Pakistan’s first cartoon superheroine joins fight against polio

Amid a rise in polio cases in Pakistan, the country’s first animated female superhero, Burka Avenger, has joined the fight to eradicate the highly-infectious virus.

As of Tuesday, the World Health Organization estimated that Pakistan had 210 cases of the disease, which can cause paralysis. Currently, the country accounts for 85 percent of the cases worldwide and is up nearly five times the number of cases it had last year.

“It’s alarming, the situation is alarming,” said “Burka Avenger” creator Aaron Haroon Rashid in an interview with Reuters. “So in this particular case we decided to tackle the polio issue head on.”

In the cartoon’s polio episode, Burka Avenger, the superheroine alter ego of a school teacher named Jiya, protects a box of polio vaccines from the show’s villain.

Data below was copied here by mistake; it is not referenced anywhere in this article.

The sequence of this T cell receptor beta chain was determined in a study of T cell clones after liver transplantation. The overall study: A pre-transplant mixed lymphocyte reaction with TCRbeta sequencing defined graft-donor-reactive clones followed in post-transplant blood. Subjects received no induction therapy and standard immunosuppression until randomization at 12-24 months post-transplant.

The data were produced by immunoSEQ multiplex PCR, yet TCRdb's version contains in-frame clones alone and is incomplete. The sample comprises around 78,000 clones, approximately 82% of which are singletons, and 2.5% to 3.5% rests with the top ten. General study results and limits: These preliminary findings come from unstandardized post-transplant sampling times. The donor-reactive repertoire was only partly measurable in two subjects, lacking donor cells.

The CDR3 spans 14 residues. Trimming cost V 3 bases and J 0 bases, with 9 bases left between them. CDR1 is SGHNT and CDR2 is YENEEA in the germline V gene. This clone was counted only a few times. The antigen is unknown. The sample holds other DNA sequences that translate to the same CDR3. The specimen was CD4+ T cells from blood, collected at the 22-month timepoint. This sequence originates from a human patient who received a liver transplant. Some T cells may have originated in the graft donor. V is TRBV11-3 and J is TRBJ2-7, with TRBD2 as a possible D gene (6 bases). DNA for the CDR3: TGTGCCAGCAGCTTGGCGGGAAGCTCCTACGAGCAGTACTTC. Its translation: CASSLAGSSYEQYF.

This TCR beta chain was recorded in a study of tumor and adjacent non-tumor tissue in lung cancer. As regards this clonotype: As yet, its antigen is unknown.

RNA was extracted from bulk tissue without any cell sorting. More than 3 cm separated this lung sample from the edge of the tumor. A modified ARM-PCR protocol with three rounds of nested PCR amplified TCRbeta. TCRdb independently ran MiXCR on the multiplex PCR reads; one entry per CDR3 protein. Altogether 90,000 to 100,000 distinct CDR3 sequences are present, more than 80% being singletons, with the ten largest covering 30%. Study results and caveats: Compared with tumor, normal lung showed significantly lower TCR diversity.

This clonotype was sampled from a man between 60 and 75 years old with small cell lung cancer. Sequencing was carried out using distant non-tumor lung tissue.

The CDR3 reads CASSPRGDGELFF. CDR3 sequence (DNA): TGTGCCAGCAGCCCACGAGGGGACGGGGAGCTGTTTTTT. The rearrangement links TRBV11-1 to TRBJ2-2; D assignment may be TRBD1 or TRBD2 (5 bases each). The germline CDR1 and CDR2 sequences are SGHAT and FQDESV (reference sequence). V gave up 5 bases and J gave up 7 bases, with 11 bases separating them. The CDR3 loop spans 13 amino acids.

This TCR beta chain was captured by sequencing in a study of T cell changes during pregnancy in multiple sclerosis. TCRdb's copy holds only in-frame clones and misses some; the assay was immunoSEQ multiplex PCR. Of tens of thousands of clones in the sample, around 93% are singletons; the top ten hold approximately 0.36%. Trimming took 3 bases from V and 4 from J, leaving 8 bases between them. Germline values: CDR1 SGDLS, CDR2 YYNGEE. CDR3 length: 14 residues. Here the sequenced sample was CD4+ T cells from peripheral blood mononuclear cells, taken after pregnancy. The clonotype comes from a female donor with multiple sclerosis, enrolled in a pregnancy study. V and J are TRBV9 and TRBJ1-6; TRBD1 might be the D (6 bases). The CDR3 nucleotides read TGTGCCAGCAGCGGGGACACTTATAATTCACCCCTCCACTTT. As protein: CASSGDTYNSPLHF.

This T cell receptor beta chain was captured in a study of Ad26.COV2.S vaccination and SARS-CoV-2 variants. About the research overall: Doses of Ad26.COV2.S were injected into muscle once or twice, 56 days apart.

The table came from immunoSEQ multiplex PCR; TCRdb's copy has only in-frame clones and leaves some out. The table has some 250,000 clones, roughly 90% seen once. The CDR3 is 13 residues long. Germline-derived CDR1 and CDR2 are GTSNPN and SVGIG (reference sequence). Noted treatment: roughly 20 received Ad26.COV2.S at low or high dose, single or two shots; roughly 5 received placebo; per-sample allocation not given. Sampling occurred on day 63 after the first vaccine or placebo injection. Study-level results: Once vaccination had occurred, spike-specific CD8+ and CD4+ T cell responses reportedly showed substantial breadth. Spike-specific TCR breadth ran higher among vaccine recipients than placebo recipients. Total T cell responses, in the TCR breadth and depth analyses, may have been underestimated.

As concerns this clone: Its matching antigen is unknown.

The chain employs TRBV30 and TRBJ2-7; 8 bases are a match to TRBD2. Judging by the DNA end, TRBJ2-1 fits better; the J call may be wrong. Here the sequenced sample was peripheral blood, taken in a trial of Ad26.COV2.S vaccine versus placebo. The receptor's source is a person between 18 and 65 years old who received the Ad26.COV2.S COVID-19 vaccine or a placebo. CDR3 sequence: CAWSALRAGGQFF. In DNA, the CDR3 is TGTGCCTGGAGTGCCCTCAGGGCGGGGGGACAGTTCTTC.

Rashid, a Pakistani popstar created the Peabody-winning “Burka Avenger” in 2013. The show’s title character fights for social justice in each episode using books and pens as her weapons.

Her motto is “Justice, Peace and Education for all.”

Burka Avenger Fights Polio: World Polio Day Special from Unicorn Black on Vimeo.

Polio has been all but eradicated in the world. Afghanistan, Nigeria and Pakistan are the only countries still fighting the disease.

The BBC reported on the challenges faced by Pakistan’s polio workers in a video published Friday.

“Of course, as we know, in Pakistan polio health workers have faced a terrible time; they’ve been – scores of them – have been killed or kidnapped or threatened,” Rashid told Reuters. “So they are very brave. They are out there on the front line, and they are being very brave. And we wanted to have that reflected in our TV show as well.”